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Product Detail Page SEO: How Product Information Management (PIM) Helps

A PIM system helps ecommerce brands automate and maximize many product description optimizations. Here's how it works.

Growing regional/national to major international brands have a lot of questions about product description page (PDP) optimization.

How much can be automated?

Does it matter if some of them have duplication?

What do we do with variable products that exist on a single URL?

Can I use manufacturer-provided product descriptions?

The problems with product descriptions are then exacerbated with larger product catalogs and more complex technology stacks.

However, with enterprise ecommerce stacks, you can also find opportunities to automate and make quick work of many product description issues.

This is where the PIM (Product Information Management system) can be both an SEO and user experience dream.

In addition to product descriptions, the PIM can help stakeholders influence the user experience and bridge the gap between a user searching for and researching products to complete their purchases.

For many, the PIM is just another part of the tech stack.

But it can improve user experiences and enrich the PDP (Product Details Page) with information important from an SEO perspective, as well.

For this article, I’ll be leaning on a combination of both, as businesses in the ecommerce industry such as Bain & Company have claimed that companies who improve customer experience with tools can increase revenue by up to 25%.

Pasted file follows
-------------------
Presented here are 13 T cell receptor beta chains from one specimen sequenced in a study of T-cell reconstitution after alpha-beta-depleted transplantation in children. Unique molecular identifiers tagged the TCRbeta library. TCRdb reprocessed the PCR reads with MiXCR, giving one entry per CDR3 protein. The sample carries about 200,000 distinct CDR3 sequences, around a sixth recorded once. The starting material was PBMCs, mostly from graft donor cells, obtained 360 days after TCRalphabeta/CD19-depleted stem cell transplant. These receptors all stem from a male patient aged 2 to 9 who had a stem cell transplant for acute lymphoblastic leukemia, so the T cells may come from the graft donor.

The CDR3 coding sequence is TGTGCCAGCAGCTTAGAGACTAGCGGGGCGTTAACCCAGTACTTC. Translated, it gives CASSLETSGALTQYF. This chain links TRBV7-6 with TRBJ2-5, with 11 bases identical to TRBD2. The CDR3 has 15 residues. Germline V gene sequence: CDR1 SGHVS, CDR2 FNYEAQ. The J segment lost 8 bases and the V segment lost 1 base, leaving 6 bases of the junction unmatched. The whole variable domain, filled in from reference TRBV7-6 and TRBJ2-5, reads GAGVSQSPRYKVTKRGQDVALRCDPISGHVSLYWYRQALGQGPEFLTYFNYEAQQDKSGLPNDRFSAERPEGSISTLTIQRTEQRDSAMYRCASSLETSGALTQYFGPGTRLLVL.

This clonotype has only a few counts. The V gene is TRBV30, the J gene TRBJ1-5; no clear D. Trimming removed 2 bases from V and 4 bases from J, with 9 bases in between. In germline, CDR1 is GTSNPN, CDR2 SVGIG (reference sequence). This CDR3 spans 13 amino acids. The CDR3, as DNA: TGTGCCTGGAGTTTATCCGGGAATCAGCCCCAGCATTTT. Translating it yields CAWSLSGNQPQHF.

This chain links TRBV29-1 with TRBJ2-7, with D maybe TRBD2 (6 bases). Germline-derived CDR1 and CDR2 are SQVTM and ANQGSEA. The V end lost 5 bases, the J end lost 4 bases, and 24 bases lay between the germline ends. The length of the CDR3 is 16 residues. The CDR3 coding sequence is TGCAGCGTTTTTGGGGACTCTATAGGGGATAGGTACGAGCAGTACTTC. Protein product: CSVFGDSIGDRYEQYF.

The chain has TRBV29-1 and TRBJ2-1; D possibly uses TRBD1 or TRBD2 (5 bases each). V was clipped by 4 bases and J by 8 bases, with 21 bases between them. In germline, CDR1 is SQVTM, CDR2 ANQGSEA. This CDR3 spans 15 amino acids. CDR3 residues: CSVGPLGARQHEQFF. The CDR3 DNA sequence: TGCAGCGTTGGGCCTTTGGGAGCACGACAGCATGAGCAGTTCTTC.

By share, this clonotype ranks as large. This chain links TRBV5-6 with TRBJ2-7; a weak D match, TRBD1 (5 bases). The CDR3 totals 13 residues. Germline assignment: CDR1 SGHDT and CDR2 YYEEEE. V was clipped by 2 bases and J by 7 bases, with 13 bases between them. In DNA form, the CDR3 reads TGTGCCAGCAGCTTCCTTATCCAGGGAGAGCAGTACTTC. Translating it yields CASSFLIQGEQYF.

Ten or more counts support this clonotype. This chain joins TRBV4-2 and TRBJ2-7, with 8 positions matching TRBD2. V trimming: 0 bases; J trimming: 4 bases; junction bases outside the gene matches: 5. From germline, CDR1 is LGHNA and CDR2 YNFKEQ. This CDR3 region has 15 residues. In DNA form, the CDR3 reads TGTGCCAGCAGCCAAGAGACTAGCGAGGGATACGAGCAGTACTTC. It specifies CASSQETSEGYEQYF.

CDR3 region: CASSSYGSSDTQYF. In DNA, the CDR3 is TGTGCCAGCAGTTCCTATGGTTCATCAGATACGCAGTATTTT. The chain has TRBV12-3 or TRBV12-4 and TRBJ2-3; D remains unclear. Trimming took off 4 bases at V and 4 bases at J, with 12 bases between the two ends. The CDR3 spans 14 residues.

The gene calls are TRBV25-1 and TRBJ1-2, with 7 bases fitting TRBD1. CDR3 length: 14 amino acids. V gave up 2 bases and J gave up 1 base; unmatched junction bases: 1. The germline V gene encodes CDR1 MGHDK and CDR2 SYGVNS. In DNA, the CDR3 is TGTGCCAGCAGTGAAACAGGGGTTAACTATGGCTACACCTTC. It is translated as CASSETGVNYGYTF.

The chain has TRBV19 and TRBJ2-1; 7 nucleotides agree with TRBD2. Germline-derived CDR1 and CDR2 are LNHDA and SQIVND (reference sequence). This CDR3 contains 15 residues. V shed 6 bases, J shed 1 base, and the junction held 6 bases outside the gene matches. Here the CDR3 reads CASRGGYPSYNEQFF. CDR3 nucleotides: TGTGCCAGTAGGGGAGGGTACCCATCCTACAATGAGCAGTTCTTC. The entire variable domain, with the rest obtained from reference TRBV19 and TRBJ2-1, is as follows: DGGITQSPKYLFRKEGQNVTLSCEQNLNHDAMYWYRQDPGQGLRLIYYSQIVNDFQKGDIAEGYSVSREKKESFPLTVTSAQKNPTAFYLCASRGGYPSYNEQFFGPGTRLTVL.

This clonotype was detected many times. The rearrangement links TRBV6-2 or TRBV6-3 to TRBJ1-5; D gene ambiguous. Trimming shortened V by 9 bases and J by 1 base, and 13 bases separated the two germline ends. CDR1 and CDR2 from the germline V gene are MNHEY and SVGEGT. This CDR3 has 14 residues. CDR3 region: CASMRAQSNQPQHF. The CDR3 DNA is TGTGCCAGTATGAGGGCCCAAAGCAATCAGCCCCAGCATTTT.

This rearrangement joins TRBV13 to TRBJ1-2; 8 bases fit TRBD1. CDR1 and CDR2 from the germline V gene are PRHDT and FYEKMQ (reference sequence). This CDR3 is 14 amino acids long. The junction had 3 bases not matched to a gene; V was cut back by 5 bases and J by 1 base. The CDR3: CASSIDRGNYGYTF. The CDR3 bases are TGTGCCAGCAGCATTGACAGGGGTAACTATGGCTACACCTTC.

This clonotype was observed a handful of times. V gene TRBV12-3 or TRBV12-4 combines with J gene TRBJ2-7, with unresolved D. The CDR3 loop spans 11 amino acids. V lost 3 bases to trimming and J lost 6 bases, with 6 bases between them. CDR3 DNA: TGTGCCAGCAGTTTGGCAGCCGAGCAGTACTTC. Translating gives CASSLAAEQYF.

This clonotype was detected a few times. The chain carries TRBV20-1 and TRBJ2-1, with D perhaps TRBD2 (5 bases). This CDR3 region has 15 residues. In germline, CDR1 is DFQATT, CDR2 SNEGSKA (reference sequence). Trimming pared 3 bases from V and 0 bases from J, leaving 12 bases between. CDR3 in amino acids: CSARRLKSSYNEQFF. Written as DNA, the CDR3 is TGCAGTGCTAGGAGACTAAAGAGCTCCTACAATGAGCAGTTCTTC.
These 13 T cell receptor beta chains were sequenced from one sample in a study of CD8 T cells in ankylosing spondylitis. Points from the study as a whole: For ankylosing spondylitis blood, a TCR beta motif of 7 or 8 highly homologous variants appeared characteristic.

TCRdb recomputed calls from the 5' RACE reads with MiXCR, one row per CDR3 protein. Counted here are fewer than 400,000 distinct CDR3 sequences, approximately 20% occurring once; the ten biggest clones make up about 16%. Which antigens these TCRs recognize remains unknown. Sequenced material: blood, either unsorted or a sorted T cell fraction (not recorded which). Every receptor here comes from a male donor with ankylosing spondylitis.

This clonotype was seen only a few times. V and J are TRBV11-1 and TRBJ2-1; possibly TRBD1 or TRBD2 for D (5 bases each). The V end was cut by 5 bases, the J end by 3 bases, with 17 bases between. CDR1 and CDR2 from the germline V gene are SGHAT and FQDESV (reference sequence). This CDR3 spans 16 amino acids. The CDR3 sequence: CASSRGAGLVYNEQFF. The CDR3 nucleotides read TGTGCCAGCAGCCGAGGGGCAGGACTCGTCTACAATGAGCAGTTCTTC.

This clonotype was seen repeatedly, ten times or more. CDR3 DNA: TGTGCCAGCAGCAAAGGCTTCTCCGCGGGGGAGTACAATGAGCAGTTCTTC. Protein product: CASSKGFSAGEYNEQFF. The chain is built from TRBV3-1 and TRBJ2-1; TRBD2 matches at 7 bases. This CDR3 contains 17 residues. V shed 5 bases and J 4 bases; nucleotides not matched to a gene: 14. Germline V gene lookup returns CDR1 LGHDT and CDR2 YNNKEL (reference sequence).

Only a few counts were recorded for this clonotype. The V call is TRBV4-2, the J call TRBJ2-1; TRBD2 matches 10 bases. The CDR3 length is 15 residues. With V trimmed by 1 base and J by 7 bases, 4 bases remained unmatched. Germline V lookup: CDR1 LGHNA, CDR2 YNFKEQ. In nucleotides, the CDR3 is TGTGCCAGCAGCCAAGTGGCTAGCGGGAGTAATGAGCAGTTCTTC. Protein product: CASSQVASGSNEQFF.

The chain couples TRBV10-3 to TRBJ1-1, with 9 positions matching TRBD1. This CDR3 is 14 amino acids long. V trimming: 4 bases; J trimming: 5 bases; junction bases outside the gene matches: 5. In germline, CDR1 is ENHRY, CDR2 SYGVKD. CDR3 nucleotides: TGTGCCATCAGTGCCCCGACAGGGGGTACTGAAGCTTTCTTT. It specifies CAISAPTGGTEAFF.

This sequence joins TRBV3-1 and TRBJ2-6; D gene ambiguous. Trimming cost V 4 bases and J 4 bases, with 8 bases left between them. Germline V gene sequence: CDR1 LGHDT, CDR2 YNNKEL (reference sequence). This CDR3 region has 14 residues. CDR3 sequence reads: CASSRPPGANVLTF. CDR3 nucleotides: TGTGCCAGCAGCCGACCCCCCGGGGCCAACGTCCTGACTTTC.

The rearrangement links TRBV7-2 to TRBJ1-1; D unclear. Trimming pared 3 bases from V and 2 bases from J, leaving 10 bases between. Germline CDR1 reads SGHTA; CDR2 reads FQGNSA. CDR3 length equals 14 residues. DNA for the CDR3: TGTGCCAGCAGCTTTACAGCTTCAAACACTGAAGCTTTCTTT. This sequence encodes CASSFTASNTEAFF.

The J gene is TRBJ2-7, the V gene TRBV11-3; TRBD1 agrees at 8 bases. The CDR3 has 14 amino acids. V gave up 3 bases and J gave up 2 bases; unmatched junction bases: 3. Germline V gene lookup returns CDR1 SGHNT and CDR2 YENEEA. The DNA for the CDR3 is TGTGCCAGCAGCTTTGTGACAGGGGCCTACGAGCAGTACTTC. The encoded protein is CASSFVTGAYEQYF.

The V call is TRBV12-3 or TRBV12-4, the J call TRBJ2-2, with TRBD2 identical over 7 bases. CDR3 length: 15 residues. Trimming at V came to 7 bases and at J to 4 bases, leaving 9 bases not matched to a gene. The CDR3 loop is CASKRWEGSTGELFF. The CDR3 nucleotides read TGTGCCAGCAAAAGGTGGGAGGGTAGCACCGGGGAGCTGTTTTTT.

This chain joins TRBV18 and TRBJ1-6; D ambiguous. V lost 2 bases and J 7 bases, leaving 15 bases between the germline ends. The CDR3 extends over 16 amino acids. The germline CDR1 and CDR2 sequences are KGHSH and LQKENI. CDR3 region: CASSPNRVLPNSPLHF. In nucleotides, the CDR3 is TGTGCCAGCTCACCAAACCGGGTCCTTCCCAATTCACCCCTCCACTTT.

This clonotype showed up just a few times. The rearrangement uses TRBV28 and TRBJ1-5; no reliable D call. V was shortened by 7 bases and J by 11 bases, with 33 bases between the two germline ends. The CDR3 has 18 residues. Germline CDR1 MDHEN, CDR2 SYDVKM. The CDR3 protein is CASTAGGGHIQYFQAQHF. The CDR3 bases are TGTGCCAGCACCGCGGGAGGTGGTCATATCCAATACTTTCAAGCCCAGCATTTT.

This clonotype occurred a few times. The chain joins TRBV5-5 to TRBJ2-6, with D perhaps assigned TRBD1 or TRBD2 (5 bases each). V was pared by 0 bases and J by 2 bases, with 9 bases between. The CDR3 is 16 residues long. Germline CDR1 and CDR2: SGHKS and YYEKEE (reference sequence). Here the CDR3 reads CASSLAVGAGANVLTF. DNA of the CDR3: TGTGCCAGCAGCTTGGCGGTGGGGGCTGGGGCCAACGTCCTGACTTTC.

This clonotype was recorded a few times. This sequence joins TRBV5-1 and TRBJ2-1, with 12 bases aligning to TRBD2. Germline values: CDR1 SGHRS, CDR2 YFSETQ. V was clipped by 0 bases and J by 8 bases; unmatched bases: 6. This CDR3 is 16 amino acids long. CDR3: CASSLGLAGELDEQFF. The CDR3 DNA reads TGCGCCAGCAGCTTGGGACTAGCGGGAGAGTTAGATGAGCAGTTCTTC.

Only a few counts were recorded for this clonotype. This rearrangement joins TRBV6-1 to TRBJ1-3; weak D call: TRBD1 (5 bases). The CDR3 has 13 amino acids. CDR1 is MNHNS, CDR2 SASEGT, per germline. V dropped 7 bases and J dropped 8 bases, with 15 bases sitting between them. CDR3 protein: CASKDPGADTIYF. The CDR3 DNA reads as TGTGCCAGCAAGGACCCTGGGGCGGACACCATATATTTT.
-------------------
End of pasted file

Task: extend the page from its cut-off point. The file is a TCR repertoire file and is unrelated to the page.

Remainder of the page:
Given that Google is working harder to improve user experiences on the web via Core Web Vitals, Speed, Mobile Friendliness, EAT and more, using the PIM to improve user experience can be more than just adding keywords to the page.

Often, the PIM is also responsible for product imagery, as well.

Sometimes this can be the Digital Asset Management system’s job, but for this article, I’m assuming the PIM handles them.

Automating Product Title Tags & Meta Descriptions

Typically, the PIM will contain several fields relating to the product, including but not limited to:

  • Product name.
  • Product technical specifications (colors, size, material).
  • Product description.
  • Product identifiers (SKU, ISBN).

This information can be used to improve title tags and meta descriptions.

While Google is actively overwriting both elements, they are still processed and cached by Google.

Although only the title tag is factored into “ranking,” the meta description is still important from a CTR perspective.

Utilizing the PIM can also help alleviate duplication issues with title tags and provide better document information architecture for Google.

You can do this by having the front-end platform (the storefront) dynamically use the same information from the PIM as it does to populate the product description page template.

This information can also help Google serve content for hyper-specific queries, and return URLs from your site that are otherwise not in the immediate serving index.

Including more information in the title tag and meta description also helps steer Google to more accurate rewrites of your title tag and meta description.

This helps you avoid accidentally giving the user misleading information and a negative search experience.

Automating Product PDP Descriptions

Many product pages consist of generic product descriptions the manufacturer has likely provided.